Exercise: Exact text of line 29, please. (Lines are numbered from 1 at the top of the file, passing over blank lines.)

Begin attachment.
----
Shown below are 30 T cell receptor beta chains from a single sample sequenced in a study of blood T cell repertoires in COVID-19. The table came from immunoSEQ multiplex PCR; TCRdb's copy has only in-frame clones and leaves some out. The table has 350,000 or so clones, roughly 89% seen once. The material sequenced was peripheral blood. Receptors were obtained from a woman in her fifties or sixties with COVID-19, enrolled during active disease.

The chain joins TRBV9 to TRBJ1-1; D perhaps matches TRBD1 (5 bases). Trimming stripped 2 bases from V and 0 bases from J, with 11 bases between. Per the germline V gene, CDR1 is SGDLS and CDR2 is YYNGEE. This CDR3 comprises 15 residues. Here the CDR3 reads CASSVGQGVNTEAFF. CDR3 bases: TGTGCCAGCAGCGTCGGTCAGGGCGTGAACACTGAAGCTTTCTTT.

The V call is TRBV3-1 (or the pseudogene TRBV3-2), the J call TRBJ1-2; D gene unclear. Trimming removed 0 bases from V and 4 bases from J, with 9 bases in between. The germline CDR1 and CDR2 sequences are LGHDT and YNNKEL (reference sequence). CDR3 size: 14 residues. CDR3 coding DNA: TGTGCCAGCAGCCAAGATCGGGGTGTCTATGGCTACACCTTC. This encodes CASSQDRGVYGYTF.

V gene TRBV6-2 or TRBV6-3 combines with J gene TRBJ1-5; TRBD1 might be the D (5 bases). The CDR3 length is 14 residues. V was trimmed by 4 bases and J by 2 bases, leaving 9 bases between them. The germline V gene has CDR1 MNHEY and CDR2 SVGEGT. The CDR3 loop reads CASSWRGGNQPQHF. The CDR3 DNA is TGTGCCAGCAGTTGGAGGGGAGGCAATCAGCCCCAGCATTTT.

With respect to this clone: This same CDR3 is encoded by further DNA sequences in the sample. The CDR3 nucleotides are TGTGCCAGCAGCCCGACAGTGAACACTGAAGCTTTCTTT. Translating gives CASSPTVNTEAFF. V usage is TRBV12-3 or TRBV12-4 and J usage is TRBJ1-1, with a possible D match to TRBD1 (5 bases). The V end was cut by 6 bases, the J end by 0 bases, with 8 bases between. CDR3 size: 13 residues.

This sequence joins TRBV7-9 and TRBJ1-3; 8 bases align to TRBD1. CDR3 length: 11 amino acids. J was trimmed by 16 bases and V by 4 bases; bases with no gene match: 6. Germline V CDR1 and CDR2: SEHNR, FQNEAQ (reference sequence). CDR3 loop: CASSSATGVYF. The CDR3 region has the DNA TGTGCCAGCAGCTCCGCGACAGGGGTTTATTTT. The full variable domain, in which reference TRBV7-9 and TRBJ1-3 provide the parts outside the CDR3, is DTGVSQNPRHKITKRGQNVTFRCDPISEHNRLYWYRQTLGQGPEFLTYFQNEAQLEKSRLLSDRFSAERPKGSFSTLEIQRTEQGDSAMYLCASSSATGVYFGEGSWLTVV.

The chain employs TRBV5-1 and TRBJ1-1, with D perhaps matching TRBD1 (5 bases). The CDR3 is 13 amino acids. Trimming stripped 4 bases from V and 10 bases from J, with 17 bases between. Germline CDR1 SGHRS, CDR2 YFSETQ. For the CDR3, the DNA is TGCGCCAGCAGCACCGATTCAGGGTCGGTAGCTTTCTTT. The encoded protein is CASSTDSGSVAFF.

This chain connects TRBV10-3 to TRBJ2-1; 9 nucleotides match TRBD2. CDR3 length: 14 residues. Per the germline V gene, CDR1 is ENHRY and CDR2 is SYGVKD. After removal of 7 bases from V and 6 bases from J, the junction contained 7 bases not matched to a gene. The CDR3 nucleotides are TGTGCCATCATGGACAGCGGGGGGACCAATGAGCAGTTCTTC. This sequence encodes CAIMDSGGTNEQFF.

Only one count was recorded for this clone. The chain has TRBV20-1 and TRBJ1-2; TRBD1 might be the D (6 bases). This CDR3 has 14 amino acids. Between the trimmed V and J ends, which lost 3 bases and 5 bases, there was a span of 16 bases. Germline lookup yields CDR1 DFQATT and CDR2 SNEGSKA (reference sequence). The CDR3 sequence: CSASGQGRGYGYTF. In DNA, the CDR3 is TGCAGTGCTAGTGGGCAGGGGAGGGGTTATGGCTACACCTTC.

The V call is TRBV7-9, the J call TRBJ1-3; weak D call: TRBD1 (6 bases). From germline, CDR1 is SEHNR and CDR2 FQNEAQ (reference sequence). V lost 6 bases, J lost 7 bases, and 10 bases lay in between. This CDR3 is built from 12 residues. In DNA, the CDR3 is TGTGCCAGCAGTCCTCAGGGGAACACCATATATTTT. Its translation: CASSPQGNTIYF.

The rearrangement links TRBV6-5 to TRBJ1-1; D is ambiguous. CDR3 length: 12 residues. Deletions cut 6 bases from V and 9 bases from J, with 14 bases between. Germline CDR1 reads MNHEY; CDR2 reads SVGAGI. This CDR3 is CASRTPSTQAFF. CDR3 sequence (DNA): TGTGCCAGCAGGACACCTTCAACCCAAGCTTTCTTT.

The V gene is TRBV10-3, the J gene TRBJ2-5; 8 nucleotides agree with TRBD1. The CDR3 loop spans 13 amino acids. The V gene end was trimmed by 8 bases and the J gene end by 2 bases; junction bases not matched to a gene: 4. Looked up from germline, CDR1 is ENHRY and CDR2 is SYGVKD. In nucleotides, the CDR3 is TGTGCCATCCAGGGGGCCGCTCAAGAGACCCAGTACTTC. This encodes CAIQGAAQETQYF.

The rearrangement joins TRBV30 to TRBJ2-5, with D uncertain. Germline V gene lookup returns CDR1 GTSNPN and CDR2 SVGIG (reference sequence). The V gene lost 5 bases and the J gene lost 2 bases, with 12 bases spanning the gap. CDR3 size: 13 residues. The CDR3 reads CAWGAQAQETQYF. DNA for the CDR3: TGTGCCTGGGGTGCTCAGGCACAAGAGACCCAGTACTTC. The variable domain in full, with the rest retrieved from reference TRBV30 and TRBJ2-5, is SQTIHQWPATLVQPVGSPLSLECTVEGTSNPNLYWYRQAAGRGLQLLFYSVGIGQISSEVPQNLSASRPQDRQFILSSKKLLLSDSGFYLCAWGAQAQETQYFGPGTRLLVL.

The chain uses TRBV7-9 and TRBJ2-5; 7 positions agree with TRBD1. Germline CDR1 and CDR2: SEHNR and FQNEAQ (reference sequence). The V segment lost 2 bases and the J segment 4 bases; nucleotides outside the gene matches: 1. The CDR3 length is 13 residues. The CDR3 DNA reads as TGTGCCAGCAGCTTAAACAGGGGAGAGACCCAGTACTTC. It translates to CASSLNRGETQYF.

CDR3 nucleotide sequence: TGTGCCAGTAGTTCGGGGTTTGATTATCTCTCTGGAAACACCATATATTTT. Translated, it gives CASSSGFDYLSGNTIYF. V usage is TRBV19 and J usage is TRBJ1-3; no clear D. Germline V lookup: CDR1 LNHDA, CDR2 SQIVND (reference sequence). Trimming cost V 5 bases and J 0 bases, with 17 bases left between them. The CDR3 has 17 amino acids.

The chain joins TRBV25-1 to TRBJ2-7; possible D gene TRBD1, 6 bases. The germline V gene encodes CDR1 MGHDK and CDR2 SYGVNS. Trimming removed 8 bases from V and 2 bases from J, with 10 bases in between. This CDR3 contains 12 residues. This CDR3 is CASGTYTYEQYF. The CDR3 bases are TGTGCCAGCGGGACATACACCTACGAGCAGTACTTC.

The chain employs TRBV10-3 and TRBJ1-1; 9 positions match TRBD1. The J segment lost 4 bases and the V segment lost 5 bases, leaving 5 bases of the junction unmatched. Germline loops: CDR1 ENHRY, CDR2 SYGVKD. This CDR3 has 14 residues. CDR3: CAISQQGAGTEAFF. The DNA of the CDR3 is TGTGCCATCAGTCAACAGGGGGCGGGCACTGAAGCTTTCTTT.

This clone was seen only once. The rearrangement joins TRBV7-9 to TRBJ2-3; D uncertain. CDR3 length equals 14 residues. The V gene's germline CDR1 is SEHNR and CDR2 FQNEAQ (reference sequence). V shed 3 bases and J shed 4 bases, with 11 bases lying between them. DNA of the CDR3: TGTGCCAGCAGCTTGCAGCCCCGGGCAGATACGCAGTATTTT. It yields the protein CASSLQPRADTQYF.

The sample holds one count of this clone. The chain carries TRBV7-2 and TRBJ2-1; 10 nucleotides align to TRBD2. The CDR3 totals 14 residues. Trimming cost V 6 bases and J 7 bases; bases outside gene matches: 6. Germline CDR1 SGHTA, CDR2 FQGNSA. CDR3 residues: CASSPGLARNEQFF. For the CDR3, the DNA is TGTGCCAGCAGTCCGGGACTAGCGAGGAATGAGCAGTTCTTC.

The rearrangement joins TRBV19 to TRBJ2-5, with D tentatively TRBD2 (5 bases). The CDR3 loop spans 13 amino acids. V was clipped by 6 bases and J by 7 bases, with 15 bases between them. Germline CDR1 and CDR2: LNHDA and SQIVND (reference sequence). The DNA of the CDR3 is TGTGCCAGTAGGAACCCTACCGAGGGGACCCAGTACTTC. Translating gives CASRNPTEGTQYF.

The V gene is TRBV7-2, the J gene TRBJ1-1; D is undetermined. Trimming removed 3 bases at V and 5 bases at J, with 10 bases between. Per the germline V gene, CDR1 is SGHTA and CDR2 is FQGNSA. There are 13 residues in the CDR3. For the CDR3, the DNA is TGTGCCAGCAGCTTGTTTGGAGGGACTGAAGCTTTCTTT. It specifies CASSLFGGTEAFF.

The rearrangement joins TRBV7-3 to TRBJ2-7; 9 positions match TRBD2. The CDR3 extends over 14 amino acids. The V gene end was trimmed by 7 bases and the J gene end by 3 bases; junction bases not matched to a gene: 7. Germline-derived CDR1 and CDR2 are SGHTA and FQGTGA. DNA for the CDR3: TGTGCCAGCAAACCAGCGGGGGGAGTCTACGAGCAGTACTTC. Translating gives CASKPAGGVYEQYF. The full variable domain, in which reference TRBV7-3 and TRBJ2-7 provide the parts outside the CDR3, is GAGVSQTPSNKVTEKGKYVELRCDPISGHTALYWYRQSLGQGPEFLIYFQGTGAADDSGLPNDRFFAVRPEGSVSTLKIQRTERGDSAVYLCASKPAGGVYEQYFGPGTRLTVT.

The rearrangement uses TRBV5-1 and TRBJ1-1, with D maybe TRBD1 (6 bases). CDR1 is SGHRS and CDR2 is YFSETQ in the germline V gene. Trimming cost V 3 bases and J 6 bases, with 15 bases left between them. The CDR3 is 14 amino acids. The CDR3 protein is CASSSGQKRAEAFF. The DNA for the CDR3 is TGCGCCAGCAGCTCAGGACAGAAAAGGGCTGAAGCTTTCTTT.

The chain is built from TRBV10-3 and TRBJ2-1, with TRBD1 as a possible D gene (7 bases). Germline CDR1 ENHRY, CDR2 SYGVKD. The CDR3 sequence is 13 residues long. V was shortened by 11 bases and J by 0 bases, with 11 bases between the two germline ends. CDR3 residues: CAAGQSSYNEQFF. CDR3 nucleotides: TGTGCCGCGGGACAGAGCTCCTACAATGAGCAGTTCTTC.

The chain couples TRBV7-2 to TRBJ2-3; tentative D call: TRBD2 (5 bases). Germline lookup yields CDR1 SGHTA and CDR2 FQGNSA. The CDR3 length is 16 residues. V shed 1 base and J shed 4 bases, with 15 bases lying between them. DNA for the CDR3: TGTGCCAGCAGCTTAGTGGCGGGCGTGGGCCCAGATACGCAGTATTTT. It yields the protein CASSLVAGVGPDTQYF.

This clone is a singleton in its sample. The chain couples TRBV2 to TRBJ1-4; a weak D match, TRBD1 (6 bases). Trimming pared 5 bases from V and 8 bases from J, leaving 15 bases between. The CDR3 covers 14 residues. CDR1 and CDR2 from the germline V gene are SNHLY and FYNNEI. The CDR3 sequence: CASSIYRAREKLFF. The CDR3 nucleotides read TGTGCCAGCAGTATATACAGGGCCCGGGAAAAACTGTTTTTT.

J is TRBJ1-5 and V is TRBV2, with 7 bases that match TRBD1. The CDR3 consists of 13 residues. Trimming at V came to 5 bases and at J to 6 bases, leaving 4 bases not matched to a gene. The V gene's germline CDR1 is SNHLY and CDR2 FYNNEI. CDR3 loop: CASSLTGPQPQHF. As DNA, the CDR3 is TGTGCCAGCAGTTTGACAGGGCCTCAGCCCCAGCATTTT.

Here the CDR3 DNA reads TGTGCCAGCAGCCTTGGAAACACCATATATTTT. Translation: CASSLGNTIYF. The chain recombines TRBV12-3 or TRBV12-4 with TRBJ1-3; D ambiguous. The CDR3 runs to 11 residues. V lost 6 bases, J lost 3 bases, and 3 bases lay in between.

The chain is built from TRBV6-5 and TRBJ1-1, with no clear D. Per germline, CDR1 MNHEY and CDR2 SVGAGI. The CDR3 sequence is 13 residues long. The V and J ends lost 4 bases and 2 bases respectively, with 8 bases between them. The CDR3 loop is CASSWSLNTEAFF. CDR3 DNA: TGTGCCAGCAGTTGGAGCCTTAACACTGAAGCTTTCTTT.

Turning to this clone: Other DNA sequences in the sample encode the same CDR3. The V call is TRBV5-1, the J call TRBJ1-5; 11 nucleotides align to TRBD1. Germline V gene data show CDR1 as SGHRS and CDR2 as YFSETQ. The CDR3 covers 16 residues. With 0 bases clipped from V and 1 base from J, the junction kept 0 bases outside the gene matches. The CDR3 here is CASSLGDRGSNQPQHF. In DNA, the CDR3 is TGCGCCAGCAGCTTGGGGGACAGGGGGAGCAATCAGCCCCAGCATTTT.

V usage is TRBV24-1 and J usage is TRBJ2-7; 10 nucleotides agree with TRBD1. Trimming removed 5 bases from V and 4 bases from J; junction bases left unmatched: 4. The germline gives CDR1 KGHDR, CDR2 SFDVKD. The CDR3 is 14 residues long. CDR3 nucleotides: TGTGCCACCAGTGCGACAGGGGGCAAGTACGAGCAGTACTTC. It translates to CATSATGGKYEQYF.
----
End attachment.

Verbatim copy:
The chain is built from TRBV6-5 and TRBJ1-1, with no clear D. Per germline, CDR1 MNHEY and CDR2 SVGAGI. The CDR3 sequence is 13 residues long. The V and J ends lost 4 bases and 2 bases respectively, with 8 bases between them. The CDR3 loop is CASSWSLNTEAFF. CDR3 DNA: TGTGCCAGCAGTTGGAGCCTTAACACTGAAGCTTTCTTT.